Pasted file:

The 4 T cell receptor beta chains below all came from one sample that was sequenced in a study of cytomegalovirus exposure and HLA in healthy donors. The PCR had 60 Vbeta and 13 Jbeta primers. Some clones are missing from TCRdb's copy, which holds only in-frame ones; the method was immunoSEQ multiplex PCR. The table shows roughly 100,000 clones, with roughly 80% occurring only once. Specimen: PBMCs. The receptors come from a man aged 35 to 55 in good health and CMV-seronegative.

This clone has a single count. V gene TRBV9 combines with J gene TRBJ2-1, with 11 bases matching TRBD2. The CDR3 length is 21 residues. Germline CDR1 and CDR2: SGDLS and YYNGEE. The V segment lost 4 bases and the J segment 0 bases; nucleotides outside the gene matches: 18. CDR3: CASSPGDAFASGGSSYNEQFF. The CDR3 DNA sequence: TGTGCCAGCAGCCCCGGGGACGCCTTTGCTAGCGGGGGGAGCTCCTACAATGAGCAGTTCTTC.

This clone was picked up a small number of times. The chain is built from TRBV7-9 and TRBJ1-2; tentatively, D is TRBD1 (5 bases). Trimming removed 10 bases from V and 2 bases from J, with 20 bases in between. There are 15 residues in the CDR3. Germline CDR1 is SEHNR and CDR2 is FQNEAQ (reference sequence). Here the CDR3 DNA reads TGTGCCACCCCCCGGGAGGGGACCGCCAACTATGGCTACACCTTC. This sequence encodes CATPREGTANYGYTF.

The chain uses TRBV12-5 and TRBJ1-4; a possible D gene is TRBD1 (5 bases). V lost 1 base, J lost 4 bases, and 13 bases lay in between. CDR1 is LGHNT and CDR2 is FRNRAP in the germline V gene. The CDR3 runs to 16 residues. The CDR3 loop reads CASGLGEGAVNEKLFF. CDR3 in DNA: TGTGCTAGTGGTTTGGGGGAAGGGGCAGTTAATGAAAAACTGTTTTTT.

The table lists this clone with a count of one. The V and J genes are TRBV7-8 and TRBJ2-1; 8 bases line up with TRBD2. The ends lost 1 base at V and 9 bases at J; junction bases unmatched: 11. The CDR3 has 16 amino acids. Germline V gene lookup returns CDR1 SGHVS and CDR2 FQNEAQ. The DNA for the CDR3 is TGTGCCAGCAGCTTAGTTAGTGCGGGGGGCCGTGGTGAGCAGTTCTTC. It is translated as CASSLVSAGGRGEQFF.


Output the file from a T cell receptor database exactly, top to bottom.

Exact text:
The 4 T cell receptor beta chains below all came from one sample that was sequenced in a study of cytomegalovirus exposure and HLA in healthy donors. The PCR had 60 Vbeta and 13 Jbeta primers. Some clones are missing from TCRdb's copy, which holds only in-frame ones; the method was immunoSEQ multiplex PCR. The table shows roughly 100,000 clones, with roughly 80% occurring only once. Specimen: PBMCs. The receptors come from a man aged 35 to 55 in good health and CMV-seronegative.

This clone has a single count. V gene TRBV9 combines with J gene TRBJ2-1, with 11 bases matching TRBD2. The CDR3 length is 21 residues. Germline CDR1 and CDR2: SGDLS and YYNGEE. The V segment lost 4 bases and the J segment 0 bases; nucleotides outside the gene matches: 18. CDR3: CASSPGDAFASGGSSYNEQFF. The CDR3 DNA sequence: TGTGCCAGCAGCCCCGGGGACGCCTTTGCTAGCGGGGGGAGCTCCTACAATGAGCAGTTCTTC.

This clone was picked up a small number of times. The chain is built from TRBV7-9 and TRBJ1-2; tentatively, D is TRBD1 (5 bases). Trimming removed 10 bases from V and 2 bases from J, with 20 bases in between. There are 15 residues in the CDR3. Germline CDR1 is SEHNR and CDR2 is FQNEAQ (reference sequence). Here the CDR3 DNA reads TGTGCCACCCCCCGGGAGGGGACCGCCAACTATGGCTACACCTTC. This sequence encodes CATPREGTANYGYTF.

The chain uses TRBV12-5 and TRBJ1-4; a possible D gene is TRBD1 (5 bases). V lost 1 base, J lost 4 bases, and 13 bases lay in between. CDR1 is LGHNT and CDR2 is FRNRAP in the germline V gene. The CDR3 runs to 16 residues. The CDR3 loop reads CASGLGEGAVNEKLFF. CDR3 in DNA: TGTGCTAGTGGTTTGGGGGAAGGGGCAGTTAATGAAAAACTGTTTTTT.

The table lists this clone with a count of one. The V and J genes are TRBV7-8 and TRBJ2-1; 8 bases line up with TRBD2. The ends lost 1 base at V and 9 bases at J; junction bases unmatched: 11. The CDR3 has 16 amino acids. Germline V gene lookup returns CDR1 SGHVS and CDR2 FQNEAQ. The DNA for the CDR3 is TGTGCCAGCAGCTTAGTTAGTGCGGGGGGCCGTGGTGAGCAGTTCTTC. It is translated as CASSLVSAGGRGEQFF.